In his book, Discipling Nations: The Power of Truth to Transform Cultures, Darrow Miller speaks of a kind of faith that can transform individuals, families, communities, indeed entire nations. It may also be called entrepreneurial faith.
Miller quotes the book of Hebrews concerning Abraham and the practice of faith:
By faith Abraham, when he was called to go out into a place which he should after receive for an inheritance, obeyed; and he went out, not knowing whither he went. By faith he sojourned in the land of promise, as in a strange country, dwelling in tabernacles with Isaac and Jacob, the heirs with him of the same promise: For he looked for a city which hath foundations, whose builder and maker is God … These all died in faith, not having received the promises, but having seen them afar off, and were persuaded of them, and embraced them, and confessed that they were strangers and pilgrims on the earth. (Hebrews 11:8–10, 13)
Faith sees God’s good intentions for men and women, families, communities, nations, and the world. Where the land is barren it sees a garden. Where there is filth it recognizes the dignity of man in God’s image and builds a latrine. Where there are bare walls it sees beauty and paints a picture. When it dreams of distant lands it builds a ship and sails there…In contrast, people in poverty are dominate by fear. They have a gut-level understanding of Jesus’ words of warning that “to him who does not have, even what he has will be taken away.” Unfortunately, this is how most people throughout history have lived.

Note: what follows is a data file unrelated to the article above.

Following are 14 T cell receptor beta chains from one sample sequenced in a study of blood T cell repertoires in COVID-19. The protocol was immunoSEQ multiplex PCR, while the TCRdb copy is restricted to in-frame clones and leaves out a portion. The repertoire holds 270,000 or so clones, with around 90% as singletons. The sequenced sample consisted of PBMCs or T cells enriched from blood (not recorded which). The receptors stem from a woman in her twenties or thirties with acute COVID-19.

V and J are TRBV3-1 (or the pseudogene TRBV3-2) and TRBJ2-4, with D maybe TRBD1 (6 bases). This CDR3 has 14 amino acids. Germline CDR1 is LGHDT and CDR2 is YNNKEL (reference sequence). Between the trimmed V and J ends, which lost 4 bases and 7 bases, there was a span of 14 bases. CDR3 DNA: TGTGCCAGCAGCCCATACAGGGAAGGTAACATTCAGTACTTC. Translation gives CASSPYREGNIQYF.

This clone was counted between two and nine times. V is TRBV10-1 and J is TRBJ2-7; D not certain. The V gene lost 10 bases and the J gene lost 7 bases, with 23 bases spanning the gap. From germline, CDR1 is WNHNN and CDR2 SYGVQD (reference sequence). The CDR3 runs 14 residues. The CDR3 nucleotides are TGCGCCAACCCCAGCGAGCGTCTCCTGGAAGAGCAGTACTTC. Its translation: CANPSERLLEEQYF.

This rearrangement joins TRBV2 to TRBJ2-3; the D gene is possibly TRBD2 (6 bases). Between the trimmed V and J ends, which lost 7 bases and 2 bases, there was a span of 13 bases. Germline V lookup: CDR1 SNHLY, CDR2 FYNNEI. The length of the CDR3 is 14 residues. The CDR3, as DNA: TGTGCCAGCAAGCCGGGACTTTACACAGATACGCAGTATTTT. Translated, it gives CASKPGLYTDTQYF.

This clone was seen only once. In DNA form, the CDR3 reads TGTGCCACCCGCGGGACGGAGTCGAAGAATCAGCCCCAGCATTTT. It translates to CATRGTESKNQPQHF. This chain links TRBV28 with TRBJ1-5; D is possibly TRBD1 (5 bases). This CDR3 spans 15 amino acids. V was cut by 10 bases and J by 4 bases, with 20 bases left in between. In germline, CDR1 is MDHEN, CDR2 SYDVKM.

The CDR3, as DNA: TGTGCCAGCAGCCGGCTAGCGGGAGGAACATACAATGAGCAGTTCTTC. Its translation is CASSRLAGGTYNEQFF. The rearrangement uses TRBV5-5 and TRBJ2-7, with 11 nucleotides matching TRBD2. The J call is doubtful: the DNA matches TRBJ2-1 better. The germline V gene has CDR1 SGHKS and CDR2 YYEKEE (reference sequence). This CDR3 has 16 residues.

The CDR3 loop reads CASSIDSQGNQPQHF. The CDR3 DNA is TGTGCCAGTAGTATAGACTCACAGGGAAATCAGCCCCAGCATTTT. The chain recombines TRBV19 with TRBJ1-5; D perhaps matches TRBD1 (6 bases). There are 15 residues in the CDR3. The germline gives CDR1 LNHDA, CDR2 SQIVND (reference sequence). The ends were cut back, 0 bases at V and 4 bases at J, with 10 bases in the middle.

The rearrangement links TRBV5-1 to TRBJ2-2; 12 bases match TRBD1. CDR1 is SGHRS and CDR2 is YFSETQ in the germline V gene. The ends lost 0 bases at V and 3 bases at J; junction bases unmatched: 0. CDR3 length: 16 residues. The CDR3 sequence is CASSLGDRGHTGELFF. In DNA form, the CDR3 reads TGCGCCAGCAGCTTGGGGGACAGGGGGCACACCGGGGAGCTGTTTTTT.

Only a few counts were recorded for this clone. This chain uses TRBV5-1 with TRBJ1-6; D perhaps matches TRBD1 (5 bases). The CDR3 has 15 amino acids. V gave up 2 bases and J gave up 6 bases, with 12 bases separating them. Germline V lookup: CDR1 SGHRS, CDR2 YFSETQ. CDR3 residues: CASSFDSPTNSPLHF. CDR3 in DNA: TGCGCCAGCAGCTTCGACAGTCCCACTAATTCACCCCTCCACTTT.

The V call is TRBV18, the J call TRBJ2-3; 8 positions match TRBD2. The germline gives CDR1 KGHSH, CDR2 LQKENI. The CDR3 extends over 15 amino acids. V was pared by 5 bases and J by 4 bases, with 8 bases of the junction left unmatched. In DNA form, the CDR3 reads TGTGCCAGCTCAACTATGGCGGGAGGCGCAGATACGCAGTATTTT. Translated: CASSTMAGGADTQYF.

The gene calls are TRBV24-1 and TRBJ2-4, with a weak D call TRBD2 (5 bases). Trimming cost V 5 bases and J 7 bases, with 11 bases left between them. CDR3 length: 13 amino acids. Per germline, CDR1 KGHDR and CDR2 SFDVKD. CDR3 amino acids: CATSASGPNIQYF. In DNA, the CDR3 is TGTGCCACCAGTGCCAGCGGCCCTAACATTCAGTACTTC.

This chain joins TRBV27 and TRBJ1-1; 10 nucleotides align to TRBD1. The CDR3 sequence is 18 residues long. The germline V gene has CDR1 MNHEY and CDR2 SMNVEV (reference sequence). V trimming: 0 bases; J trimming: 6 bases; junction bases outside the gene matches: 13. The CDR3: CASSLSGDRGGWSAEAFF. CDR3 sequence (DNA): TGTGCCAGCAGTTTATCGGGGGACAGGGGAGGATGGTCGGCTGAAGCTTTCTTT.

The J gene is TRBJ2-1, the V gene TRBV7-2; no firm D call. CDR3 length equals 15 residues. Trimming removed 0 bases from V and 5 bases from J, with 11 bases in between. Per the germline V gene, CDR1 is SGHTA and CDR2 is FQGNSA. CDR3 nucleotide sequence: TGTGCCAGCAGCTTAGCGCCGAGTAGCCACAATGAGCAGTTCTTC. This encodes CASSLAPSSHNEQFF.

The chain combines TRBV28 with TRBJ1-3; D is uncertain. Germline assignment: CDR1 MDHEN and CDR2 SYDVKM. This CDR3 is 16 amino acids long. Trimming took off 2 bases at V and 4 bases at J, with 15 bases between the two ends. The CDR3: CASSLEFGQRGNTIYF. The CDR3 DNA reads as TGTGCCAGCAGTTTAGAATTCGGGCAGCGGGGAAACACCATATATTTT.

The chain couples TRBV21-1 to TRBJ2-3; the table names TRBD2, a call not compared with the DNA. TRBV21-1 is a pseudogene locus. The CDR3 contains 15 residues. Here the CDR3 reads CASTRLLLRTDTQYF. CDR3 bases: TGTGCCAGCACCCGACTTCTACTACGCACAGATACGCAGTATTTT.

Consider the chart at right from Miller: The comparison of language is stark. The Bible gives man the language of faith, hope, responsibility, development (while respecting the past). Fatalism, a perspective commonly found in Hindu, Muslim, Buddhist and tribal societies is diametrically opposed. In the rest of his book, Miller compares the biblical worldview with the secular and animistic worldviews. He demonstrates how only Christianity offers a sure foundation for the “development ethic.” Only Christianity’s God gives man this kind of rational basis for responsibility and divine stewardship in a transcendent story.
- Entrepreneurs have a mindset of faith—the antithesis of fatalism, which is a mindset which keeps people in poverty and oppression in many nations the world over.
- Entrepreneurs have a unique calling in this world to develop, innovate, create jobs and wealth—in short, to transform the world.
- Christian entrepreneurs have a corresponding calling to use their skills on mission with God. Could it be that Christian entrepreneurs have a very special role in helping to bring the life-transforming gospel of Jesus Christ to the peoples of the world?
- Because so much of Christian mission is about transformation, entrepreneurs and leaders who recognize their destiny in God’s Story have an unusually significant role to play in helping change the world for the joy of all peoples (Matthew 28:18–20).
- Unfortunately, many entrepreneurs and professionals who are followers of Jesus Christ are marginalized in the world Christian movement. This must be remedied! I believe there are a huge number of Christian entrepreneurs who have so much to offer but are on the sidelines of the greatest enterprise on the earth.
Are you a Christian and an entrepreneur? Would you like to use your skills—your entrepreneurial faith—to help change the world? You can do this through a learning journey we’ve developed called The Beauty of Partnership. It is designed specially for entrepreneurial leaders. For more information contact me, Werner Mischke, at email@example.com.